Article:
After years of hoping, “Star Trek” fans worldwide finally got their wish — the films featuring the cast of “The Original Series” would finally be released in 4K resolution. 4K, for those who are not familiar, is generally the highest resolution available for consumers to watch television or films.
Before anyone writes in to complain about the above comment, there are televisions capable of displaying an even higher quality picture, known as 8K. But, as Will Greenwald of PC Magazine writes, the only content available for those super-high definition screens are “demo footage and nature documentaries for a few years before you see any of your favorite movies or shows in the format.”
Either way, among the upgraded 4K films that will be for sale will be “Star Trek: The Motion Picture – Director’s Edition.” Before this time, the “Director’s Edition” was available to fans only as a DVD in standard definition or for download in HD on iTunes or other services.
Heavy has written about what some fans think ought to be in this newly upgraded version of “The Motion Picture,” which was released initially back in 1979. Fans are aware of the many scenes and situations which did not make the theatrical cut. Among them is the infamous “Mirror Wall” scene. This was cut in favor of the journey into V’Ger’s memories by Mr. Spock (Leonard Nimoy).
Thanks to Forgotten Trek’s Nick Ottens, who wrote about the Mirror Wall, fans know a little bit about it.
“The truth is that, although it was incredibly expensive, the sequence was abandoned because it failed on many levels,” wrote Ottens.
‘Mirror Wall’ Footage
Wise, according to Trek lore, rejected quite a bit of content that had been planned. This was because of the time constraints on the production. The film had been pre-sold by Paramount to theater chains across the country to show for the holiday season in 1979.
Daren Dochterman is one of the production professionals working on this updated version. He was also involved in the 2001 restoration. Dochterman supervised a crew who recreated and completed some of the scenes which were cut in 1979. One of those instances was the “Walk to V’Ger.”
Ottens said that the team had access to equipment that was “far more advanced than anything available to the original visual effects teams, but Dochterman was determined that any shots they added would look as if they could have been produced by [the original team] in 1979.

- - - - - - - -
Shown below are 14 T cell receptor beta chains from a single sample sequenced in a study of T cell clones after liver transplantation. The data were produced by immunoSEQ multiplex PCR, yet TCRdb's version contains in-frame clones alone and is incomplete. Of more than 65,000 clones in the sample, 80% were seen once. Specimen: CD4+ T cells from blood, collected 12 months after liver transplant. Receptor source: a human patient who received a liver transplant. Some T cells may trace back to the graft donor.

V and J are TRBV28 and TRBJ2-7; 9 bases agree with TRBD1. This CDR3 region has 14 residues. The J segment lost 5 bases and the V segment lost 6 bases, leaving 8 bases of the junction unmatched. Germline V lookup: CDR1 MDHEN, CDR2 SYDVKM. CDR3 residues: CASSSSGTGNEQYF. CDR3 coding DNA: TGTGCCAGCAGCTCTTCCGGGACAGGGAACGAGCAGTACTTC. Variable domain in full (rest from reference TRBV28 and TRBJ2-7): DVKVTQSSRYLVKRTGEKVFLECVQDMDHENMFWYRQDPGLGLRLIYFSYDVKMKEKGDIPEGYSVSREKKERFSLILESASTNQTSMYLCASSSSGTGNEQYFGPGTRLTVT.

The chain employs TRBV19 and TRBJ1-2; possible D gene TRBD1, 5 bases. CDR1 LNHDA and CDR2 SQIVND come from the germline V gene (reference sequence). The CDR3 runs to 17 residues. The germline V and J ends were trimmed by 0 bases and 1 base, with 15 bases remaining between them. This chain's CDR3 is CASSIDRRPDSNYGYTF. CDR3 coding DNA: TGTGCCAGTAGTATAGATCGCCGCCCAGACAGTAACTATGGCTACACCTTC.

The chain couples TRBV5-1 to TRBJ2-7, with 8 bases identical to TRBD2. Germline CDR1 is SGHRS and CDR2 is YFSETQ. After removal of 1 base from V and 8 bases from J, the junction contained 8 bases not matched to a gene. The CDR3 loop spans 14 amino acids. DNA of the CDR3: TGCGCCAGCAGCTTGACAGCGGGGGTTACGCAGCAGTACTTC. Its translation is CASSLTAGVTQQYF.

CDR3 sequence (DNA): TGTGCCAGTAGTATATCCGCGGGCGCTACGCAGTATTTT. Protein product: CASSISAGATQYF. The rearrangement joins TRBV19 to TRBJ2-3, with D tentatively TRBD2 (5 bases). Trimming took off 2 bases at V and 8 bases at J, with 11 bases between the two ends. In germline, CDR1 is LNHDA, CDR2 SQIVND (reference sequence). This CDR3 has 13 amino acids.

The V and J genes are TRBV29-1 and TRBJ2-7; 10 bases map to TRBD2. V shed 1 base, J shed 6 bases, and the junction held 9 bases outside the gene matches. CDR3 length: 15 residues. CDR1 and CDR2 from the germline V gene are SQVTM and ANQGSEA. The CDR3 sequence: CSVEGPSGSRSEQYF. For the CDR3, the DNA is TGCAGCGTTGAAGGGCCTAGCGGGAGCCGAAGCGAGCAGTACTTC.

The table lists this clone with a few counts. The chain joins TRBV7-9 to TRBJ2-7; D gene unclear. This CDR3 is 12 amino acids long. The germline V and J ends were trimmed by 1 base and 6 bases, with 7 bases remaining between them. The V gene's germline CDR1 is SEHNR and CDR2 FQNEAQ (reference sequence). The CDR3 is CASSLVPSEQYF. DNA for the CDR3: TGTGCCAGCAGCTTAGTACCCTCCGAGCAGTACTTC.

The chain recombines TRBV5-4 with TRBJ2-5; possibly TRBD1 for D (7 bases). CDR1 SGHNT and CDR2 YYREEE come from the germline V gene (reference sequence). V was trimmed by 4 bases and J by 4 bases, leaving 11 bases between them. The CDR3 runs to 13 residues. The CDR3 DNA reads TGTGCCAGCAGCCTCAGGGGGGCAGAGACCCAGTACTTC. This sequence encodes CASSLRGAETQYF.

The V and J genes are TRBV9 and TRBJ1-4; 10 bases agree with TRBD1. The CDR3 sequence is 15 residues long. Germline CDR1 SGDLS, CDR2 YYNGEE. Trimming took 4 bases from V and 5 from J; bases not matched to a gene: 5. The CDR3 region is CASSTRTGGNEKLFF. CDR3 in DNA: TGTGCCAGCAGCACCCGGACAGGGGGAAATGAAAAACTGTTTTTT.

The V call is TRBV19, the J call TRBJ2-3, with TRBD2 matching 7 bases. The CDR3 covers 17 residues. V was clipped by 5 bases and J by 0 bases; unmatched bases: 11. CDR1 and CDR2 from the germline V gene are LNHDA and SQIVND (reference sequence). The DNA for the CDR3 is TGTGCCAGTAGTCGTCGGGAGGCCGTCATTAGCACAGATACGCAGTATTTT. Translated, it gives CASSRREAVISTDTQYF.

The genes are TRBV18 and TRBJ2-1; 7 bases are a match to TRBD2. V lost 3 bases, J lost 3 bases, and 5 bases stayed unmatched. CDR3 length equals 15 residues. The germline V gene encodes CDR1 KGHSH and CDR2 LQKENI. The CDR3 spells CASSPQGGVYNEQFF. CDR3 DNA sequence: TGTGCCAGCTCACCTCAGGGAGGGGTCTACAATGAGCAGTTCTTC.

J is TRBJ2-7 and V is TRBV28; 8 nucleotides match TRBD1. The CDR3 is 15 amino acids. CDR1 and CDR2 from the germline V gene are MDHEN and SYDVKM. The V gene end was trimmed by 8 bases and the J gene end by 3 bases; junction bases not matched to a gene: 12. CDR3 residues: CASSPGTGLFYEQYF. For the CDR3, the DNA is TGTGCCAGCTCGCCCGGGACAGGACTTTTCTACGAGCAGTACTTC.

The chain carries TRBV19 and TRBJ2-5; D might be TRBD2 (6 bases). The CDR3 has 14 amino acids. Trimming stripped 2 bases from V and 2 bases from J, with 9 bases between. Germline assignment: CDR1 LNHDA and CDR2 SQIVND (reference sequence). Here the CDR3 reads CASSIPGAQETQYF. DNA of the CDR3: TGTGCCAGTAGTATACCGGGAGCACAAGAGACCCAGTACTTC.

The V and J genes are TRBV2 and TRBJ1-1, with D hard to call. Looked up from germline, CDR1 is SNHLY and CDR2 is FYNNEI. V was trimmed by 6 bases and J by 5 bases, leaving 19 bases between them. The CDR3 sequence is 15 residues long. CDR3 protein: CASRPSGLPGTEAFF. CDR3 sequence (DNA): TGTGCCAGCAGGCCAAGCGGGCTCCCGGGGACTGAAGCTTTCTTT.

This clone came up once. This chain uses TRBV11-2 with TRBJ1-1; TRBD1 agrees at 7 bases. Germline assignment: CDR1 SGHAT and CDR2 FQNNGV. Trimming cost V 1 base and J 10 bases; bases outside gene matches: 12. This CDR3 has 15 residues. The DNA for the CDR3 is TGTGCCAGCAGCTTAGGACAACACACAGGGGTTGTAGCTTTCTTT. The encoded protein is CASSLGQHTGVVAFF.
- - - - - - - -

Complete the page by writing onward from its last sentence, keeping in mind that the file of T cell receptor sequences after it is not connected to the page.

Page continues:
New Photos of Production
When the news broke back in July 2021, fans were told that the process would take 6-8 months. Now, StarTrek.com has released images from Dochterman and the team working on the restoration. While there has been no official update on the release of this new version, math dictates that the 4K upgrade will be complete by March 2022.
Hints from a Trek Expert
Thanks to a recent interview with Ben Robinson, fans may know a little more of what might be in the 4K version. Robinson a longtime Trek author, an expert on starship design, and the maestro behind Hero Collector’s “Star Trek: The Official Starships Collection,”
Heavy interviewed Robinson to talk about some of the new ship designs, which will soon be available from Eaglemoss, as well as the recent publication of his book “Star Trek The Original Series: A Celebration.” During this conversation, Robinson mentioned that one of the most exciting models in their collection was V’Ger.
As most every Trek fan knows, V’Ger was the robotic probe sent out by NASA in the 20th Century which returned in search of its “creator.” This was the basic plot of “The Motion Picture.” When the Kirk (William Shatner) and the Enterprise crew encountered the artificial life form, it existed in an enormous cloud, or as a ‘probe’ in the form of Lieutenant Ilia (Persis Khambatta). The V’Ger ship was not ever entirely seen by audiences.
Robinson said that was not the way it was planned originally.
“V’Ger is really interesting because you never really see all of V’Ger in the movie,” said Robinson. “But again, when they did the Director’s Edition of ‘The Motion Picture,’ they created a CG version of that, [which] they could use.”
“I’d be interested to see if they put this shot in,” said Robinson. “There are still some shots that were meant to be in ‘The Motion Picture’ that didn’t make it. There was going to be a shot of V’Ger’s silhouette against the Moon, so you could see the whole shape.”
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